By Ed McNamara
A year ago, Jason Servis couldn’t have been doing better. He had just seen Maximum Security dominate the Florida Derby and become a hot item for the Kentucky Derby. A week later, Servis took the Carter Handicap, one of American racing’s most prestigious sprints, with another horse.
After the Carter, Servis and I chatted briefly in Aqueduct’s winner’s circle. That week I had interviewed his younger brother, John Servis, trainer of 2004 Derby-Preakness champion Smarty Jones. He spoke of growing up in West Virginia with Jason in a racetrack family headed by their father, Joe, a jockey and then a steward.
It had the makings of a feel-good feature, and I asked Jason for his cell so we could talk more. He wasn’t interested, saying he’d rather avoid publicity because of “all the stuff that’s been out there.” I knew he was alluding to recurring allegations on social media that he was giving his horses more than hay, oats and water.
It still struck me as odd that at age 61, with his first serious Derby horse, that Servis wanted to stay under the radar. But I told him I understood.
By a twisted coincidence, that Carter winner’s name is World of Trouble. That’s where Servis found himself Monday, when he and fellow high-percentage trainer Jorge Navarro were among 27 charged with allegedly administering performance-enhancing drugs (PEDs) to racehorses. The federal indictments were unsealed in the Southern District Court of New York in Manhattan.
Among the horses named was 2019 3-year-old champion Maximum Security, the disqualified first-place finisher in the Kentucky Derby and recent winner of the richest race in history, the $20 million Saudi Cup.
Another was World of Trouble.
On Monday, FBI investigators searched the barns of Servis and Navarro in South Florida. Servis’ winter base is Palm Meadows, Navarro’s at Gulfstream Park West.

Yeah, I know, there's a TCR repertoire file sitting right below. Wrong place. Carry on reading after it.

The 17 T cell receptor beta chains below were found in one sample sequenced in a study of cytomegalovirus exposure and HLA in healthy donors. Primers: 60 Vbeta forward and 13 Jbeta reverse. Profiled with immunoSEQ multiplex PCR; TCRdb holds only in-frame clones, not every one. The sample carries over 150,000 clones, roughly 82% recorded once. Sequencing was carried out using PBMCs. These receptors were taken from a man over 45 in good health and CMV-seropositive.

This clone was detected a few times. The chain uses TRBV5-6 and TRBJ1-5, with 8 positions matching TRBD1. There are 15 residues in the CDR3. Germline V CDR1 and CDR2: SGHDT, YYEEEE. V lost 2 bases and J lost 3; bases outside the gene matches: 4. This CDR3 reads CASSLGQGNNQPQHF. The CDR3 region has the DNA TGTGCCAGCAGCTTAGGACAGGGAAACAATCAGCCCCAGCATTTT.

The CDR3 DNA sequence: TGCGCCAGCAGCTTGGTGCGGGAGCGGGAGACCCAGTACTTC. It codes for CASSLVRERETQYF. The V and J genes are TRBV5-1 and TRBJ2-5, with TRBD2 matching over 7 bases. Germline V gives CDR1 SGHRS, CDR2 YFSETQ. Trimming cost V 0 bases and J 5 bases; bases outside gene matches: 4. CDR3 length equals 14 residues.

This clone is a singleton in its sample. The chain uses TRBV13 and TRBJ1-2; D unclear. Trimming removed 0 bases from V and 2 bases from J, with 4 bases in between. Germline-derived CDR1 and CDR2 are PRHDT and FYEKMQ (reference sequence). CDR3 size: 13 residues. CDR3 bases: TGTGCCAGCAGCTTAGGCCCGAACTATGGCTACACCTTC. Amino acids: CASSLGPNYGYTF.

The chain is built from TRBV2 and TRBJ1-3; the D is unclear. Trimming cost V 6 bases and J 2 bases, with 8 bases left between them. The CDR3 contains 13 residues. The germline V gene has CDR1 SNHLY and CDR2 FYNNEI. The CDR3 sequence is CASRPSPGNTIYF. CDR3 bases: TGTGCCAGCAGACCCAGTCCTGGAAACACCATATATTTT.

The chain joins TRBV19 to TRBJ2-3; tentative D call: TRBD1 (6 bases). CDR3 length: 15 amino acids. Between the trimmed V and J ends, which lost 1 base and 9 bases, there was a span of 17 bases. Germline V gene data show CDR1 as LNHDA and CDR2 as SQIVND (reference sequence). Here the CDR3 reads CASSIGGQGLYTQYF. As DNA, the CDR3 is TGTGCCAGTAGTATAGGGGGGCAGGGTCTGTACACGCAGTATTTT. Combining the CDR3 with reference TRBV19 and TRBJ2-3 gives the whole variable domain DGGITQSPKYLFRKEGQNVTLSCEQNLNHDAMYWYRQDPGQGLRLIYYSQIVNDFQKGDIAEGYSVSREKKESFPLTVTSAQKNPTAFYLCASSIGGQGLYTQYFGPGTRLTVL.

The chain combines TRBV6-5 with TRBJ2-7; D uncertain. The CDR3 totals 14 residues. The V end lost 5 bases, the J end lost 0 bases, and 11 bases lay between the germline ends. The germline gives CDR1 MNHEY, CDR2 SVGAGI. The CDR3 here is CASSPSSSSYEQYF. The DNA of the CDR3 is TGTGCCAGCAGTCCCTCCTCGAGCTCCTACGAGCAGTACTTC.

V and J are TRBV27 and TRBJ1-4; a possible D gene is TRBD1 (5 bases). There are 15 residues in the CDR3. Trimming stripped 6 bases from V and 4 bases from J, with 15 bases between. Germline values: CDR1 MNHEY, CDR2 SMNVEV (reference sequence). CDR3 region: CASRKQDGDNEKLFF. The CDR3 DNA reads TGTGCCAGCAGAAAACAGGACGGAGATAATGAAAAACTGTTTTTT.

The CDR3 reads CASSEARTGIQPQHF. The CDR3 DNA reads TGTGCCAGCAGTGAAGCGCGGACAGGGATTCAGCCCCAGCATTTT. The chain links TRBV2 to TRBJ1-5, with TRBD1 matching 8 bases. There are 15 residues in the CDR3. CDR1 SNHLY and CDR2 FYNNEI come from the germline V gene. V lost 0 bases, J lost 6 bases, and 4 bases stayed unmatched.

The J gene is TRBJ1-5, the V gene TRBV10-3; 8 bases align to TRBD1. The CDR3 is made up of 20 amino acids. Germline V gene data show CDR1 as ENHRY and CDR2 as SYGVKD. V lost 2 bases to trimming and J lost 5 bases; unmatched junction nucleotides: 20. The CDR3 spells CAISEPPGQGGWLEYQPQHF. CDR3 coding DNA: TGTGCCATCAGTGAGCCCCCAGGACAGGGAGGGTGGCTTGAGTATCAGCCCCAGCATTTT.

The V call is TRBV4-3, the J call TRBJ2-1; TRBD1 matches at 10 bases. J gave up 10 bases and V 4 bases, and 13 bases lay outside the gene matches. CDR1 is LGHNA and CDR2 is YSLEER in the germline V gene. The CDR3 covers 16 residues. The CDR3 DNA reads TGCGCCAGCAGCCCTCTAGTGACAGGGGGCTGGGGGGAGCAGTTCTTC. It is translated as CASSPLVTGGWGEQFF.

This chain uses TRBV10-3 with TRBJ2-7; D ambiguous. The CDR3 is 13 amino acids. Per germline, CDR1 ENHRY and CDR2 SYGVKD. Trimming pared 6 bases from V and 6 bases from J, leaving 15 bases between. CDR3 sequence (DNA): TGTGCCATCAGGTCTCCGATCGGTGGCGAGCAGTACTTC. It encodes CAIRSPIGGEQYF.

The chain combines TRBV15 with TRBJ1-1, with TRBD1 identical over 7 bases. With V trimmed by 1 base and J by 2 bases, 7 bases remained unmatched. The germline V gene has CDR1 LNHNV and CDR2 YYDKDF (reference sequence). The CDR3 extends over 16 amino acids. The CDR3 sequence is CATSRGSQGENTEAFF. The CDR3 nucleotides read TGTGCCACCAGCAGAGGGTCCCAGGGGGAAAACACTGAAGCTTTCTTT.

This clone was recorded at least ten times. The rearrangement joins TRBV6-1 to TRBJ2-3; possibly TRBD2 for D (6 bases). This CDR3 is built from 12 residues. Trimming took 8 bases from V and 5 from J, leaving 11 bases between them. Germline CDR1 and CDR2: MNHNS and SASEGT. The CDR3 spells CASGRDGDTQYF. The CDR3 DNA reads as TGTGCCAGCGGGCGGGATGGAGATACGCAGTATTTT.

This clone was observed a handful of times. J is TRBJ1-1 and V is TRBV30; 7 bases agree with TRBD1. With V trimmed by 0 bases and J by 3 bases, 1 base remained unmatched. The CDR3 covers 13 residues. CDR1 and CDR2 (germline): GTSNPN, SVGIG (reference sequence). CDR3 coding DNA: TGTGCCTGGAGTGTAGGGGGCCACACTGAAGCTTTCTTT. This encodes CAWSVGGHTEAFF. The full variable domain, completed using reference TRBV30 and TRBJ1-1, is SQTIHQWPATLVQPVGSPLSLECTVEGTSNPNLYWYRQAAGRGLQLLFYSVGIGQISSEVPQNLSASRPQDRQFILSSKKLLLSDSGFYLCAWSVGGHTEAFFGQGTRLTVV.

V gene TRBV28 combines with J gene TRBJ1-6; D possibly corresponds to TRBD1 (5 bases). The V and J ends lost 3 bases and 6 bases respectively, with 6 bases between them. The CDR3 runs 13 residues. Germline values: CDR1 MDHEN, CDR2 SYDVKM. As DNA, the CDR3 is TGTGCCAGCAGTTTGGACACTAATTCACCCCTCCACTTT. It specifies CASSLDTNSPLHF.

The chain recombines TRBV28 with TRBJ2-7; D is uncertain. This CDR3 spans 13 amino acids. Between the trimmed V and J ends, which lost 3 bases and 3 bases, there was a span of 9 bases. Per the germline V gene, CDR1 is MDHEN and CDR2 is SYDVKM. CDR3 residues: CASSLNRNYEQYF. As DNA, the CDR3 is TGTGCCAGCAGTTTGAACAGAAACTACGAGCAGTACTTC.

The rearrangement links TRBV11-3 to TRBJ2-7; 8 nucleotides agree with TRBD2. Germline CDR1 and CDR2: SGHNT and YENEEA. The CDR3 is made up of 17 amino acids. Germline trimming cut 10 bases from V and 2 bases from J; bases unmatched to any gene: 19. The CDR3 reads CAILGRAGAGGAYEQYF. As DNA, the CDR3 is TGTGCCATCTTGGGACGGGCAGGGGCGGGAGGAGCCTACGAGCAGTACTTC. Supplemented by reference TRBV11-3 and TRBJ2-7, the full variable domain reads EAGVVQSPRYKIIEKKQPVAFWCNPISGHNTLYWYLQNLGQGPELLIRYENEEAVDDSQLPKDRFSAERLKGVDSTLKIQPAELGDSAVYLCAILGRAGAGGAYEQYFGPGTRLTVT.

The racetrack is a petri dish of rumors, and for many years there were whispers about Servis and Navarro. They came under suspicion for their uncanny ability to improve horses dramatically, often in their first start for them. The pattern: A horse with unimpressive form is bet heavily and wins easily. Many of these former claimers became stakes winners.
In a 2009 column for the Washington Post, handicapping guru Andrew Beyer sarcastically put Servis on a list of six “miracle workers.” Beyer wrote that such “super trainers … acquire horses and transform them in ways that history’s greatest trainers never dreamed of.”
Monday’s indictments came as no shock to serious handicappers. As Beyer wrote 11 years ago: “In an era when certain trainers repeatedly perform feats that defy the laws of nature and the logic of handicapping, bettors invariably suspect they are using illegal substances.”
Those bettors now are saying, “I knew it all along.”
The charges result “from a widespread, corrupt scheme by racehorse trainers, veterinarians, PED distributors and others to manufacture, distribute and receive adulterated and misbranded PEDs to racehorses under scheme participants’ control.”
Nothing has been proven, but it couldn’t look much worse. Navarro is portrayed as the mastermind — the alleged scheme is called “The Navarro Doping Program” – but Servis comes off as a villain, too.
The 44-page indictment cites an intercepted call from June 2019 in which Dr. Kristian Rhein, a veterinarian, reassures Servis that Maximum Security would not test positive for a PED, saying, “There’s no test for it in America.”
Servis is accused of orchestrating “a widespread scheme of covertly obtaining and administering adulterated and misbranded PEDs, including a (version of a) PED called SGF-1000, to virtually all of the racehorses under his control.” Servis’ assistant trainer Henry Argueta is named with Navarro on a charge of drug alteration and misbranding of SGF-1000. The accusations go on and on.
On July 8, 2018, Twitter Nation was sniping away at Servis during an unstoppable roll of nine wins in his previous 11 starts. Two days before, his 3-year-old colt Firenze Fire circled the field and crushed the Dwyer Stakes by nine lengths, which was only part of the story.
When the gates opened, Firenze Fire’s odds were 5-1, about right for a horse who had lost four straight since January. Halfway down the backstretch, his price was cut in half to 5-2, thanks to a reported $124,109 in large individual bets made seconds before wagering closed. Nothing illegal there, but the highly irregular betting pattern raised eyebrows.
In an interview with horseracingnation.com’s Jonathan Lintner, Servis called the cyber chatter that he was cheating “embarrassing … I’m just on an unbelievable run right now. I’ve got my kids telling me they’re saying stuff on Twitter. People are talking a lot of crap.”
That was nothing compared to what they’re saying now.